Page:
Retire Happy’s Jim Yih addresses the question How do you know when it is the right time to retire?  After being in the retirement planning field for over 25 years, Yih believes sometimes readiness has more to do with instinct, feelings and lifestyle than with money. “I’ve seen people with good pensions and people who have saved a lot of money but are not really ready to retire.  Sometimes it’s because they love their jobs,” he says. “Others hate their jobs but don’t have a life to retire to.  Some people are on the fence.  They are ready to retire but worry about being bored or missing their friends from work.”

If you are still struggling with how to finance your retirement, take a look at Morneau Shepell partner Fred Vettese’s article in the March/April issue of Plans & Trusts. Vettese reports that few people are aware it can be financially advantageous to delay the start of CPP benefits. In fact, less than 1% of all workers wait until the age of 70 to start their CPP pension. However, doing so can increase its value by a guaranteed 8.4% a year, or 42% in total. And by deferring CPP, he notes that workers can transfer investment risk and longevity risk to the government.

Tim Stobbs, the long-time author of Canadian Dream Free at 45 attained financial independence and left his corporate position several months ago. In a recent blog he discusses how his focus has shifted from growing his net worth to managing his cash flow. His goal is to leave his capital untouched and live on dividend, interest and small business income from his wife’s home daycare. He explains how he simulates a pay cheque by setting up auto transfers twice a month to the main chequing account from his high interest savings account.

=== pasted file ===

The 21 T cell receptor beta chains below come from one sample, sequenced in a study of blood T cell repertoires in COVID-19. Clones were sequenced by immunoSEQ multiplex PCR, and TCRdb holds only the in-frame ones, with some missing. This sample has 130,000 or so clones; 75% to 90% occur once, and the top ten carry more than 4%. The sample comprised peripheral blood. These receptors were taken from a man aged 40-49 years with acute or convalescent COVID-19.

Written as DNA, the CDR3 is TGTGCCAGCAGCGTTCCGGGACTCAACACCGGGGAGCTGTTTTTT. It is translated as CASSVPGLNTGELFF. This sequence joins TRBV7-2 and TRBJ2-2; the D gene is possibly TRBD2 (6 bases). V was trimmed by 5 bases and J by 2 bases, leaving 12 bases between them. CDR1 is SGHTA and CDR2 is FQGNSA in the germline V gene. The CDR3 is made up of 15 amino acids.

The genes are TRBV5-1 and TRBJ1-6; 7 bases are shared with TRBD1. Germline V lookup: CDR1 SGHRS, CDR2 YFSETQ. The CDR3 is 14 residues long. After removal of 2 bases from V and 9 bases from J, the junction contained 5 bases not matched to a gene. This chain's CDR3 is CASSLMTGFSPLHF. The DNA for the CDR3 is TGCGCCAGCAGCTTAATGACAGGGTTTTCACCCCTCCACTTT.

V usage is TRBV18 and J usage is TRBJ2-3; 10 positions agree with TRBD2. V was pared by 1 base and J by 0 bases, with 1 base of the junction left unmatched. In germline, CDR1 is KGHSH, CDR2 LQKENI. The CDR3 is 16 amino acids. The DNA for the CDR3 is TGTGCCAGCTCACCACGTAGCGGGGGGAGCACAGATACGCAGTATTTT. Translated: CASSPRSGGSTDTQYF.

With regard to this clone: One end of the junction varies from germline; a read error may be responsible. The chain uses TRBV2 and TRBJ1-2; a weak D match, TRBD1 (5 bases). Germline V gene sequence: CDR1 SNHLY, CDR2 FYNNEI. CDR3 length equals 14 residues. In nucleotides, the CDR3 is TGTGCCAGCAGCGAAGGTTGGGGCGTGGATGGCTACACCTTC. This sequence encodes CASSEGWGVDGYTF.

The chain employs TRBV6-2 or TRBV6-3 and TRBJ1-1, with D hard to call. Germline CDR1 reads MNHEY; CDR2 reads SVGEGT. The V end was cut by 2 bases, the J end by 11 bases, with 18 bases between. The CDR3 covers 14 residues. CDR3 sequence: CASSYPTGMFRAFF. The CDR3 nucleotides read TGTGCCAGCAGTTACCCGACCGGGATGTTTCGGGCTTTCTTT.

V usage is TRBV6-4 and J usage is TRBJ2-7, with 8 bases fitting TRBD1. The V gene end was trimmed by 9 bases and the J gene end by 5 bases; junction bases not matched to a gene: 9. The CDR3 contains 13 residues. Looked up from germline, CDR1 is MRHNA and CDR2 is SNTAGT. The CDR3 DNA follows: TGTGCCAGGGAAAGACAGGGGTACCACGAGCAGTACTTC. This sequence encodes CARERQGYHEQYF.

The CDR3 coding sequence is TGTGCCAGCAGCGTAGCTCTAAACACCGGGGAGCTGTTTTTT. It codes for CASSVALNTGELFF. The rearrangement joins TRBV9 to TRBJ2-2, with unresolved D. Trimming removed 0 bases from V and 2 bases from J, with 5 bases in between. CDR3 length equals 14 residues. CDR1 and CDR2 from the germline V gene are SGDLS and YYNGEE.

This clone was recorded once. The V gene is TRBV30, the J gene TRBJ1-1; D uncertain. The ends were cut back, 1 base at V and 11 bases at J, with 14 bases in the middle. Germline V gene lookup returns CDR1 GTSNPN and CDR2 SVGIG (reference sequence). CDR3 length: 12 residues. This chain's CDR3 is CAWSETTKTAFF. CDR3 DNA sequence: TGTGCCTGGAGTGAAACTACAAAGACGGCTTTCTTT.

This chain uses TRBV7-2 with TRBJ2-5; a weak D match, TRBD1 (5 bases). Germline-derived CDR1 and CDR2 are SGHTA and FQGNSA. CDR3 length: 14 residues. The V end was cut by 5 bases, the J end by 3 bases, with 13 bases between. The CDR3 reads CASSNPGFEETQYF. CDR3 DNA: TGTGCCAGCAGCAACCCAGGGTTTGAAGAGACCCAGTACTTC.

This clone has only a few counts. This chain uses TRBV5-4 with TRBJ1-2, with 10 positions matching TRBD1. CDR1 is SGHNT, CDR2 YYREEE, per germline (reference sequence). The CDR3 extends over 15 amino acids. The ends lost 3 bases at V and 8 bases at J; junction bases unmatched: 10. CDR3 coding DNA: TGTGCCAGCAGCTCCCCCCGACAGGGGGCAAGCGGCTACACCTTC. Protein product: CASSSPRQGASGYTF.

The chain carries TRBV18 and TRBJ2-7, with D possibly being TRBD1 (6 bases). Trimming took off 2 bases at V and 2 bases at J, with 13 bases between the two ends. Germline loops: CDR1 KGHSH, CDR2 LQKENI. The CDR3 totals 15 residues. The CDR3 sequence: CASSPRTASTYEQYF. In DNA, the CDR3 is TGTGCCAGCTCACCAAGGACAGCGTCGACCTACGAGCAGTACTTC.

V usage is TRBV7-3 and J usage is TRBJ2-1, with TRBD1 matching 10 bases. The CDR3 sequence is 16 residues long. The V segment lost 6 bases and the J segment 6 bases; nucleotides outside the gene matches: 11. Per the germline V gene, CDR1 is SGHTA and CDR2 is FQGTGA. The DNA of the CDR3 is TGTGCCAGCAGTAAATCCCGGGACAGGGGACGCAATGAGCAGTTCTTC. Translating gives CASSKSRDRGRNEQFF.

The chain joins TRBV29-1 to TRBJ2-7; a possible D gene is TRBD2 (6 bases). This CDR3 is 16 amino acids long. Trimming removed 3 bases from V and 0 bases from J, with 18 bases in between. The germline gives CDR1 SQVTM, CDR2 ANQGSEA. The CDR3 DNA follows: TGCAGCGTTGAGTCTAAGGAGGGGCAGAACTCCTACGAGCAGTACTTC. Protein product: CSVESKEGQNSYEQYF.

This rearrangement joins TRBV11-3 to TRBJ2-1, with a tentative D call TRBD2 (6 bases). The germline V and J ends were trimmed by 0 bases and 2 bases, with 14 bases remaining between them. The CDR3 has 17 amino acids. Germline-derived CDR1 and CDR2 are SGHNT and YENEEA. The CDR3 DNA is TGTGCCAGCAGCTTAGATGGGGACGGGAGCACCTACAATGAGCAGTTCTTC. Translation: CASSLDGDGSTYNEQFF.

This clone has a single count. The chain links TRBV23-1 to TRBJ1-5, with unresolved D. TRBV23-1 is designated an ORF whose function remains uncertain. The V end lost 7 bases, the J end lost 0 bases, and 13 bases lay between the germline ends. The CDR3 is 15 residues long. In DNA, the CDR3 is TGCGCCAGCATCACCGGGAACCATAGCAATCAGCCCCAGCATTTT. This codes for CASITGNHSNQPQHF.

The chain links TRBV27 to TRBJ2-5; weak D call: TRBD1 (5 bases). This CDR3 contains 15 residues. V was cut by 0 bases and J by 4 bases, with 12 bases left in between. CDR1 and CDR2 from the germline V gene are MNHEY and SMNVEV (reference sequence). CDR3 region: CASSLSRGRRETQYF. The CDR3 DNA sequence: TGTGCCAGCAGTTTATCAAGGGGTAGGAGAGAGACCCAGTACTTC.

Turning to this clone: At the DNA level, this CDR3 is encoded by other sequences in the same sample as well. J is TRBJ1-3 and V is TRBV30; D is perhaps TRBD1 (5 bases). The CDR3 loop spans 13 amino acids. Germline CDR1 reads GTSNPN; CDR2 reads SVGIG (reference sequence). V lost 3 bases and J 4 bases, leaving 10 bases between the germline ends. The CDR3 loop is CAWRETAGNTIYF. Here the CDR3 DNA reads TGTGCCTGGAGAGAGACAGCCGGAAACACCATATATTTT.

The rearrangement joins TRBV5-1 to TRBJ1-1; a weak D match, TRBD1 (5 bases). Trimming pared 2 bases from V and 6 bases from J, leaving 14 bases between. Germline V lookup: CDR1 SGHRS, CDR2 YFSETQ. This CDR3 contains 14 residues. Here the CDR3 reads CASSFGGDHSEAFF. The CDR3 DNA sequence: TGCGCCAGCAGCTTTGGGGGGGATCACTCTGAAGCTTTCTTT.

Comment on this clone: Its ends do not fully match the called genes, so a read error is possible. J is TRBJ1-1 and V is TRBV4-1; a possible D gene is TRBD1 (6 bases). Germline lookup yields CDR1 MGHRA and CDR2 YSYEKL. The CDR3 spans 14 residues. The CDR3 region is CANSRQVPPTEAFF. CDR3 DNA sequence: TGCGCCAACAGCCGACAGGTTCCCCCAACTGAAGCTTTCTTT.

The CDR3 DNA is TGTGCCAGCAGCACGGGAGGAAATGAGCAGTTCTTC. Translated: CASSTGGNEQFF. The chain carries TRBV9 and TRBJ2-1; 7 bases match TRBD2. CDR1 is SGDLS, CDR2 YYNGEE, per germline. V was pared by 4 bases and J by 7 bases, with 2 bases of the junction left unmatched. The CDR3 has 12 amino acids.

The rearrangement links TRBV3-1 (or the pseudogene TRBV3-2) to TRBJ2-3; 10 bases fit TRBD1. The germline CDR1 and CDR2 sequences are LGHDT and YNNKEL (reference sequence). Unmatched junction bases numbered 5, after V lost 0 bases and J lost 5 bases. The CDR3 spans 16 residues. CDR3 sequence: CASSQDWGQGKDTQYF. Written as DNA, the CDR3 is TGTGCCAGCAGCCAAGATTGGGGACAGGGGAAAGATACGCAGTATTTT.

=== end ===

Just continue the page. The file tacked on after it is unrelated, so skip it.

Do you follow blogs with terrific ideas for saving money that haven’t been mentioned in our weekly “Best from the blogosphere?” Share the information on http://wp.me/P1YR2T-JR and your name will be entered in a quarterly draw for a gift card.

Written by Sheryl Smolkin
Sheryl Smolkin LLB., LLM is a retired pension lawyer and President of Sheryl Smolkin & Associates Ltd. For over a decade, she has enjoyed a successful encore career as a freelance writer specializing in retirement, employee benefits and workplace issues. Sheryl and her husband Joel are empty-nesters, residing in Toronto with their cockapoo Rufus.

Taxable, non-taxable employee benefits

When you are interviewing for a new a new job, perks like company-paid gym memberships, tuition reimbursement or a free cellphone may seem really attractive and influence you to accept the position. However, it is important to keep in mind that come tax time, all or part of the value of these employee benefits may be included in taxable income on your T4 slip.

Here are 10 things that may form part of your compensation and how they are viewed by CRA.